Honda multi-link rear suspension

Asked by Mar 17, 2013 at 08:36 AM about the 2013 Honda Civic EX-L

Question type: General

How does Honda multi-link rear suspension compare to Chevrolet Cruze rear suspension?

7 Answers

Haven't seen to many Chevy Cruze's on the roads...seems like to early to draw conclusions, in theory if a car has the right stuff (twin a-frame wish-bone rear suspension) will behave itself, in traffic, on the track...in an accident- will have to wait a couple of years 'till it pans out.

97,215

There is no comparision. The Honda multi link would perform better than a torsion beam rear axle. I found this - "According to GM, the Cruze's body structure is 65 percent high-strength steel. MacPherson struts are utilized in the front suspension with a solid torsion beam axle for the rear, avoiding the cost and complexity needed for a modern multi-link independent rear suspension used by some more expensive rivals."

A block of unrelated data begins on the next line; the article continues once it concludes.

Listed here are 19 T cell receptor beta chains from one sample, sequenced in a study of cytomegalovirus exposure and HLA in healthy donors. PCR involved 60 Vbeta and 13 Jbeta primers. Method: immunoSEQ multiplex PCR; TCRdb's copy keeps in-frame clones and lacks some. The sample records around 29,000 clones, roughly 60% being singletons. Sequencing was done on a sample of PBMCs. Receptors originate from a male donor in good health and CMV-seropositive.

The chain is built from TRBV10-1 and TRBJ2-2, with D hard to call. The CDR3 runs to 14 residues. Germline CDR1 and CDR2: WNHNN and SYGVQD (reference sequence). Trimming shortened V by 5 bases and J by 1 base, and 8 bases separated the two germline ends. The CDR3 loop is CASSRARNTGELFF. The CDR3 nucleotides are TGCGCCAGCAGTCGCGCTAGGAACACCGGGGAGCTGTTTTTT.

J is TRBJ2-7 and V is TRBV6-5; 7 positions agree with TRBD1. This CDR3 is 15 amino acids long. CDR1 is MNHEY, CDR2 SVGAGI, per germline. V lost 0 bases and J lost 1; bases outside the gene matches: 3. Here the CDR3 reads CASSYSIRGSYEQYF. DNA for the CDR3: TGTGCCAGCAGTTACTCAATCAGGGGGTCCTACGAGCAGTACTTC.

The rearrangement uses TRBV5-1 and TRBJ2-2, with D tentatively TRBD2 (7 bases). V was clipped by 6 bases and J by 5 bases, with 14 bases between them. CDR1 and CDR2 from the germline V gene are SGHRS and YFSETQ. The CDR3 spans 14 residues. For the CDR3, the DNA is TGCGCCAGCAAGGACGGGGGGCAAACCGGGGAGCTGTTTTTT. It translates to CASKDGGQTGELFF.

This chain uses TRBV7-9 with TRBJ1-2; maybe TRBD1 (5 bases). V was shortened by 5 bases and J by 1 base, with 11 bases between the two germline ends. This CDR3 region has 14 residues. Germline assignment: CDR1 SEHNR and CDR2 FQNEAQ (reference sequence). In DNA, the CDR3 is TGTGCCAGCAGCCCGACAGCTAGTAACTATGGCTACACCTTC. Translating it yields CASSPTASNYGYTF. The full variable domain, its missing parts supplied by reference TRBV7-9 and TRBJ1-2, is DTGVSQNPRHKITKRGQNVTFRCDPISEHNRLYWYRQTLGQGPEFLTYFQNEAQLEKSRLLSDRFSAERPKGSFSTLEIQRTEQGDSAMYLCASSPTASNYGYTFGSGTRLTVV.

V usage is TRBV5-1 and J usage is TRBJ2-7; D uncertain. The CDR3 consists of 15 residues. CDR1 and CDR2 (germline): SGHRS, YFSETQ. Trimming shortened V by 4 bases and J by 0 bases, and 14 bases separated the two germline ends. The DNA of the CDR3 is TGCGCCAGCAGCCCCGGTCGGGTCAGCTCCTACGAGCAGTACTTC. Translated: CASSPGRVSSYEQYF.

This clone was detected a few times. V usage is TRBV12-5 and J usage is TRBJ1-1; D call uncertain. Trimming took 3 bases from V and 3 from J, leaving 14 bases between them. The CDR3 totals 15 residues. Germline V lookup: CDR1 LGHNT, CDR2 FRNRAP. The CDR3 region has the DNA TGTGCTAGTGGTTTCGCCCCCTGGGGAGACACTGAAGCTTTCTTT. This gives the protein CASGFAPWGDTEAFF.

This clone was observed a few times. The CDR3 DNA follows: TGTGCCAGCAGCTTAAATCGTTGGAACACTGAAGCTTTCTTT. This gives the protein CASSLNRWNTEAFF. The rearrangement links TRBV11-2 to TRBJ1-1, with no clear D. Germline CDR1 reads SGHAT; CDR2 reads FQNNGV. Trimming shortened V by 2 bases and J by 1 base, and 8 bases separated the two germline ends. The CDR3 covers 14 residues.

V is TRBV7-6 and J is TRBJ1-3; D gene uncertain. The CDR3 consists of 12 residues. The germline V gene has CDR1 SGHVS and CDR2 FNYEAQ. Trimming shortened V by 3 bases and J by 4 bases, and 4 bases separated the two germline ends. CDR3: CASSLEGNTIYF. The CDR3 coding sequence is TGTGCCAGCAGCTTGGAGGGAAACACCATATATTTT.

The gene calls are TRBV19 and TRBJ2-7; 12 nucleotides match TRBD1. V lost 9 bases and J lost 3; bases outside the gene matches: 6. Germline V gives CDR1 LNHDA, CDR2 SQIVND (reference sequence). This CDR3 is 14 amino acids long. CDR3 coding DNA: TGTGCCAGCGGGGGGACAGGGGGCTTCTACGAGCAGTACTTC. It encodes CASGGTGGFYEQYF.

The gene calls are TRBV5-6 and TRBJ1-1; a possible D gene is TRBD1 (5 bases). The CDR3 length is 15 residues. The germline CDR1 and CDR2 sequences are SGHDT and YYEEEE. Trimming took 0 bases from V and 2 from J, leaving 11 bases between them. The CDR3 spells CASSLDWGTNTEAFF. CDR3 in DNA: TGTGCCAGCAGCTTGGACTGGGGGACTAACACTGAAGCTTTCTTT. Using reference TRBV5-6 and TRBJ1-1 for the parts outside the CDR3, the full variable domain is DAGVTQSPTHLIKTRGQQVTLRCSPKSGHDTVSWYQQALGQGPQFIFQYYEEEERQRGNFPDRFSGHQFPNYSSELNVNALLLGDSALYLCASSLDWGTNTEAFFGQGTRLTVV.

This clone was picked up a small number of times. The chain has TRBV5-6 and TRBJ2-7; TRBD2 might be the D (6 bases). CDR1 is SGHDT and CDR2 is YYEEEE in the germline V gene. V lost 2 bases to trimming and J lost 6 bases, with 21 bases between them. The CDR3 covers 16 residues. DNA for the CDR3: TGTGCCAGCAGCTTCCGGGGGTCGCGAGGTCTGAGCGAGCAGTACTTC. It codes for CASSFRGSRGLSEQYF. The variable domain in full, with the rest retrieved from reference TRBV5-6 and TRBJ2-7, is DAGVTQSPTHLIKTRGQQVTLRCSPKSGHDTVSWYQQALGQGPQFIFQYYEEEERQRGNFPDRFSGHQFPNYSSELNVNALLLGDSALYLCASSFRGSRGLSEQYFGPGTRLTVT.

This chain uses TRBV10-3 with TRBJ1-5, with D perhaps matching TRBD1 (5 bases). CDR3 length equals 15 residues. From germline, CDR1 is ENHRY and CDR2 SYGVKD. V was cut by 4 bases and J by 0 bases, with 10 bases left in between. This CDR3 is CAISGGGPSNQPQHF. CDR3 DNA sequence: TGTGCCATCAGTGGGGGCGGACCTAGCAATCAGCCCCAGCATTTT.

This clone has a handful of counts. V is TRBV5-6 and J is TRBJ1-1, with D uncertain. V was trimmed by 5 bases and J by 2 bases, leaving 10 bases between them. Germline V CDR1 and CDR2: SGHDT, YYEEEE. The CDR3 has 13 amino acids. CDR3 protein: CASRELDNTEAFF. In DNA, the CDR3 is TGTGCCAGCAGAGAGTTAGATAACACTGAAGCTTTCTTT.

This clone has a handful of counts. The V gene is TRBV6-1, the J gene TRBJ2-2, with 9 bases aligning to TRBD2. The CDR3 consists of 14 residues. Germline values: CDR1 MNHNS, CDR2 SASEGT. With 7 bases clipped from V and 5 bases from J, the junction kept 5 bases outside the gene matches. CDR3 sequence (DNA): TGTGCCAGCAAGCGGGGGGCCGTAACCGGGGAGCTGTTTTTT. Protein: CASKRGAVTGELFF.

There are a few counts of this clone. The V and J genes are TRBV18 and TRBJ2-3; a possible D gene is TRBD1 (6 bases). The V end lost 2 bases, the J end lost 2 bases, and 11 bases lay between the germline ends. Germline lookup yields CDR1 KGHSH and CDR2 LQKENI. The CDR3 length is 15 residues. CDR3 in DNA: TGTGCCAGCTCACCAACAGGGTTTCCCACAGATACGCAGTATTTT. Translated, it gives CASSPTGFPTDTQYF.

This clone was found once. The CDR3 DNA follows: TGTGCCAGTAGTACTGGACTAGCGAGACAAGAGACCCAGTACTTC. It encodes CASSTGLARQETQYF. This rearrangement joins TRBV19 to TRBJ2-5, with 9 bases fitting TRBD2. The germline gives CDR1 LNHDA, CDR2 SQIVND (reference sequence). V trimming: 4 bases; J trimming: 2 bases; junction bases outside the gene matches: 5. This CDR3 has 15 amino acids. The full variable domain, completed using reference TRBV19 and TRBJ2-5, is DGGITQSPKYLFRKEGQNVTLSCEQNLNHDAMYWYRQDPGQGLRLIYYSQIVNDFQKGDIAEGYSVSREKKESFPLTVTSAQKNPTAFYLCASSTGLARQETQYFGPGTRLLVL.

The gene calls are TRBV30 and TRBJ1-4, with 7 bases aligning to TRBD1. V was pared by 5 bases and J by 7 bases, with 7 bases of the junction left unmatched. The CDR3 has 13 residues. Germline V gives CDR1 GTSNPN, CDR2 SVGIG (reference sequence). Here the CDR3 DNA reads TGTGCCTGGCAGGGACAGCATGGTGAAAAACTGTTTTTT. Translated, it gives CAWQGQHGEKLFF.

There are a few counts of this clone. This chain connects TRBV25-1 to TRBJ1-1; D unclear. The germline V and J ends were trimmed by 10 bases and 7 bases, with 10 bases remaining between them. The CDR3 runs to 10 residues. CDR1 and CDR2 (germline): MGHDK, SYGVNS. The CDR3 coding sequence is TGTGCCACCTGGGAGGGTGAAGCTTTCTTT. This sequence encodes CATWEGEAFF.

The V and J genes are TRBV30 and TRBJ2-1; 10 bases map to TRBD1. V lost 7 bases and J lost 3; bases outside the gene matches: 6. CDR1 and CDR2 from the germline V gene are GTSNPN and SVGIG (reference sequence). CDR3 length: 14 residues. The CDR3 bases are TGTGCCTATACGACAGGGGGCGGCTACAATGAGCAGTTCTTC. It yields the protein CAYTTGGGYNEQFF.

Best Answer

Why can't US automakers be more competitive? Techincal details should outweigh marketing...but people go through life with blinders on believing just what they're gonna believe, and only takes a LOUD nay-sayer to shut down what was a terrific idea...

97,215

Since the Cruse is a product developed by Germany's Opel and Korean Daewoo, not all the blame falls on General Motors. Chevy does dictate the price range and maintenance procedures so it does have a dog in the fight. Honda car owners expect better handling and are willing to pay for it. Chevy car owners want a low cost device to get them to grandma's house. They will balk at the cost of replacing all those bushings at the ends of those multi-link suspension arms.

ahhh, low-tech.

Great Britain's experience with motor cars very much parallels our own. Got your high-end hand made buggies, and the stamp -em out and call it skippy people movers. That three wheel devil with the lone wheel in front never would have gotten off the drawing board in my Engineering department---"the swallow" I think it was called- darn. it they'd just put the lone wheel in the back-

created because taxation on three wheel cycles is not as aggressive as four wheel. Good example of how governmental policy takes a hand in what we are driving!

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